It is another object of the present invention to provide a semiconductor manufacturing factory using such an exposure apparatus and/or a maintenance method for such an exposure apparatus.

These and other objects, features and advantages of the present invention will become more apparent upon a consideration of the following description of the preferred embodiments of the present invention taken in conjunction with the accompanying drawings.

BRIEF DESCRIPTION OF THE DRAWINGS

FIG. 1 is a schematic view of an example of a conventional exposure apparatus.

FIG. 2 is a schematic view of an exposure apparatus according to an embodiment of the present invention.

FIG. 3 is a schematic view of an exposure apparatus according to another embodiment of the present invention.

FIG. 4 is a schematic view of an exposure apparatus according to a further embodiment of the present invention.

FIG. 5 is a schematic view of a semiconductor device manufacturing system in an aspect thereof.

FIG. 6 is a schematic view of a semiconductor device manufacturing system in another aspect thereof.

FIG. 7 is a schematic view of a specific example of a user interface.

FIG. 8 is a flow chart of device manufacturing processes.

FIG. 9 is a flow chart for explaining details of a wafer process in the procedure of the flow chart of FIG. 8.

DESCRIPTION OF THE PREFERRED EMBODIMENTS

Preferred embodiments of the present invention will now be described with reference to the accompanying drawings.

EMBODIMENT 1

FIG. 2 is a sectional view for schematically showing an example of a semiconductor exposure apparatus, according to the present invention, which uses an F2 excimer laser as a light source. In the drawing, reference numerals similar to those in FIG. 1 are assigned to corresponding elements.

In this embodiment, the wafer space 7 is isolated by a housing from the other portion. In this wafer space 7, lenses 9 and 12 and mirrors 10 and 11 of an autofocus system for detecting the wafer surface position are disposed. Focus detecting light (infrared LED having a wavelengthλ=780 nm) emitted from a light source 8 is introduced into the wafer space 7 through a window 14 a made of quartz. By way of the lens 9 and the mirror 10, the light is projected on the wafer 4. Then, by way of the mirror 11 and the lens 12 and through another window 14 b made of quartz, the light is imaged upon the surface of a sensor (not shown) of a CCD detection system 13. In the wafer space 7, there are a gas inlet port and a vacuum applying suction port (not shown) such that a vacuum can be applied to the wafer space 7 by means of a vacuum pump connected to the suction port, and that a nitrogen gas can be introduced into the space thereafter from the gas inlet port to purge oxygen.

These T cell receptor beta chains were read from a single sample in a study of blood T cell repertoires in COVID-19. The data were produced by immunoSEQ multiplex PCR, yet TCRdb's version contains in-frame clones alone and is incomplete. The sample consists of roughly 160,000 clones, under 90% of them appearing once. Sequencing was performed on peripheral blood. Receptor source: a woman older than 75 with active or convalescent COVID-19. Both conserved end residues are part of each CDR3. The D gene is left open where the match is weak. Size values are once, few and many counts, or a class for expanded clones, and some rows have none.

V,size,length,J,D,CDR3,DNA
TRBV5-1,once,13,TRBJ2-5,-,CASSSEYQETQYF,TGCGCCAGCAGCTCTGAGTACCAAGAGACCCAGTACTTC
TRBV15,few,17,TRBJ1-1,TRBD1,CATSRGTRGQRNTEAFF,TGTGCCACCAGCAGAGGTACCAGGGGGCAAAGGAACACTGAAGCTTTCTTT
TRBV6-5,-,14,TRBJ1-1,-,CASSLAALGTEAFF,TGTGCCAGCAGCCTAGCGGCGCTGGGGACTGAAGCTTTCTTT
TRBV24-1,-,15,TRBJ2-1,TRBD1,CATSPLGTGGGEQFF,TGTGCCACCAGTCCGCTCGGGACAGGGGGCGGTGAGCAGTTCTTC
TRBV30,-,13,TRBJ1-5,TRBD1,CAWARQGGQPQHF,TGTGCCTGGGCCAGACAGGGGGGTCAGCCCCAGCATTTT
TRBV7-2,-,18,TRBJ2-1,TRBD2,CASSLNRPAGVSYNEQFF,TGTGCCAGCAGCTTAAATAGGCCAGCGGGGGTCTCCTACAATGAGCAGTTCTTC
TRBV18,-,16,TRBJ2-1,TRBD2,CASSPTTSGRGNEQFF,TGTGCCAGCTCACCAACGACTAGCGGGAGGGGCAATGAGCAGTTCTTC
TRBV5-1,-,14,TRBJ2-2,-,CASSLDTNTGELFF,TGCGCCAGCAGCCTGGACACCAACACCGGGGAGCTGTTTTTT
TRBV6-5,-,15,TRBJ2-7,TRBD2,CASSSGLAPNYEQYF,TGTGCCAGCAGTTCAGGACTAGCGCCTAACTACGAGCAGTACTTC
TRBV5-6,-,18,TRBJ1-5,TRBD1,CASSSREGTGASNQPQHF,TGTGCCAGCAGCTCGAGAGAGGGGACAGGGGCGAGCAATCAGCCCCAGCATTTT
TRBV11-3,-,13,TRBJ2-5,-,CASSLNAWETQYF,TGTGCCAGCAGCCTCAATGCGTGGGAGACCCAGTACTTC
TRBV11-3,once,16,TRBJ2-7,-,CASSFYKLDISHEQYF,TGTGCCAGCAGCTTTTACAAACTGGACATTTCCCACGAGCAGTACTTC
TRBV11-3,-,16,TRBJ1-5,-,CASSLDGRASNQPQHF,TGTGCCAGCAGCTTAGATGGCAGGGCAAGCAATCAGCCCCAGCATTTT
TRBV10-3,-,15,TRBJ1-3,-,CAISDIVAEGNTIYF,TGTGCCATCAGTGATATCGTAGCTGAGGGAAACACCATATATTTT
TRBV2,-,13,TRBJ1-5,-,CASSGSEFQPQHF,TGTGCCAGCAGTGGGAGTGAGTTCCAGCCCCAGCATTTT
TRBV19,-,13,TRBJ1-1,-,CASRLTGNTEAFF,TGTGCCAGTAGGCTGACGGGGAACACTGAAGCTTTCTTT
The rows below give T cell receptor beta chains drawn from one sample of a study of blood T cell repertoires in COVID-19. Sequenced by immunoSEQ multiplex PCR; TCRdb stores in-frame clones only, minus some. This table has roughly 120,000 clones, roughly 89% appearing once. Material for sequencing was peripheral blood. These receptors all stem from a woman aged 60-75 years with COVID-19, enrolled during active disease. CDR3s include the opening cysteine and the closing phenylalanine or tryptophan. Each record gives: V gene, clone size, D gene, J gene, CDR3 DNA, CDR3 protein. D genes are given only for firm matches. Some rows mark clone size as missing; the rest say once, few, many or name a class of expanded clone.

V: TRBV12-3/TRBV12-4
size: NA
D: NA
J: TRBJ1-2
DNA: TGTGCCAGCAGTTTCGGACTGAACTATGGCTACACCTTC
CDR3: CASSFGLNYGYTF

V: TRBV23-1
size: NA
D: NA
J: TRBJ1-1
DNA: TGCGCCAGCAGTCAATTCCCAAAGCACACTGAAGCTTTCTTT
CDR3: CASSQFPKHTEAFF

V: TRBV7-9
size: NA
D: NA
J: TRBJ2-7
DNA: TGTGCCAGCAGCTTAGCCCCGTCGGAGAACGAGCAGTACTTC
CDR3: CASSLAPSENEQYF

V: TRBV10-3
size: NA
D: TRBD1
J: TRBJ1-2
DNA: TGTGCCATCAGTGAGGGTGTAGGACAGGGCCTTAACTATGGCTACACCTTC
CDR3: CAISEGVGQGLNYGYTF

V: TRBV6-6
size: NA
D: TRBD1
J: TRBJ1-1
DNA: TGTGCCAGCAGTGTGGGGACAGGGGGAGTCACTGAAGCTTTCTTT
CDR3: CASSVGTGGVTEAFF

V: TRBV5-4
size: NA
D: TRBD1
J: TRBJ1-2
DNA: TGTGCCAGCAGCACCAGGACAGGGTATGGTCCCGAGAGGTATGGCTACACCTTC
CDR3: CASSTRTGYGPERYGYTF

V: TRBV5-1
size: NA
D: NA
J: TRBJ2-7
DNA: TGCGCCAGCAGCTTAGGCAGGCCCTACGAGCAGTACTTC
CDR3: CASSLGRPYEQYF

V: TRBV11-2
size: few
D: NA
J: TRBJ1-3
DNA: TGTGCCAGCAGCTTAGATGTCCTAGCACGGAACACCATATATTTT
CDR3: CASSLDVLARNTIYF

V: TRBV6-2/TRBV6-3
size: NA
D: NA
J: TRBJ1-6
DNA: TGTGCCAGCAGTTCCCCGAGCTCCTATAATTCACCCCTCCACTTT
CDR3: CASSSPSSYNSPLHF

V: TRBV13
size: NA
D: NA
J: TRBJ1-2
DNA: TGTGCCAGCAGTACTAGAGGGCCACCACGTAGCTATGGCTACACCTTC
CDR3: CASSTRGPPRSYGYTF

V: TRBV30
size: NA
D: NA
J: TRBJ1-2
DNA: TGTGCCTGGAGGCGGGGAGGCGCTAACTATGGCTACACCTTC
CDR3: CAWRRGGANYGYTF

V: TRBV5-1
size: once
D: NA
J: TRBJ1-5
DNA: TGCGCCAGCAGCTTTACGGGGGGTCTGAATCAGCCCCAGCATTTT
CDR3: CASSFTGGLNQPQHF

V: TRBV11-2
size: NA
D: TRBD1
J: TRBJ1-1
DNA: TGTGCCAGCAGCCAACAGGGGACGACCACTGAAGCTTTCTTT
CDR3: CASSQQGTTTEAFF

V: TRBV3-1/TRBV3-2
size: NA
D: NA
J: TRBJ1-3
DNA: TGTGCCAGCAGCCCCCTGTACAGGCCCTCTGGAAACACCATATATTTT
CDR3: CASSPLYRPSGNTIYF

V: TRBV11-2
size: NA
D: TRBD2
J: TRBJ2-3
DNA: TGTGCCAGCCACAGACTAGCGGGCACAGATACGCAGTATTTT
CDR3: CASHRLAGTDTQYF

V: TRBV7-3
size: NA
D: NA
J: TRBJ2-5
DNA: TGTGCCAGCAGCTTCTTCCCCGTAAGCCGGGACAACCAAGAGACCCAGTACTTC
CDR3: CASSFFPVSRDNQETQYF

In accordance with this embodiment, by using a nitrogen gas, oxygen and moisture or water content in the space between the projection optical system 3 and the wafer 4 can be purged, and it assures an exposure process using short wavelength laser light without absorption of the exposure light by the ambient gas inside the wafer space 7. Further, since a vacuum is once applied to the wafer space 7, even if increases during loading or unloading of the wafer 4, it can be purged quickly. Also, in this embodiment, since a portion of the autofocus system for measuring the wafer surface position is disposed in a space separate from the wafer space 7, the purity of the inside gas of the wafer space 7 can be maintained at a high level. A portion of the autofocus system to be provided outside the wafer space 7 should desirably be the CCD detection system and the light source 8, for example, which include electrical components that are difficult to be washed. This arrangement effectively reduces degassing from electrical components and contamination due to it.

Although this embodiment uses a nitrogen gas as the purging gas, the invention is not limited to this. Any inactive gas may be used. For example, helium may be used as an inactive gas.

Further, a portion of the autofocus system being provided outside may be arranged to define a space separate from the wafer space 7, and such an outside space may be purged by a nitrogen gas, for example.

EMBODIMENT 2

FIG. 3 is a sectional view schematically showing another embodiment of a semiconductor exposure apparatus of the present invention, which uses an F2 excimer laser as a light source. In FIG. 3, reference numerals similar to those of FIG. 1 are assigned to corresponding elements.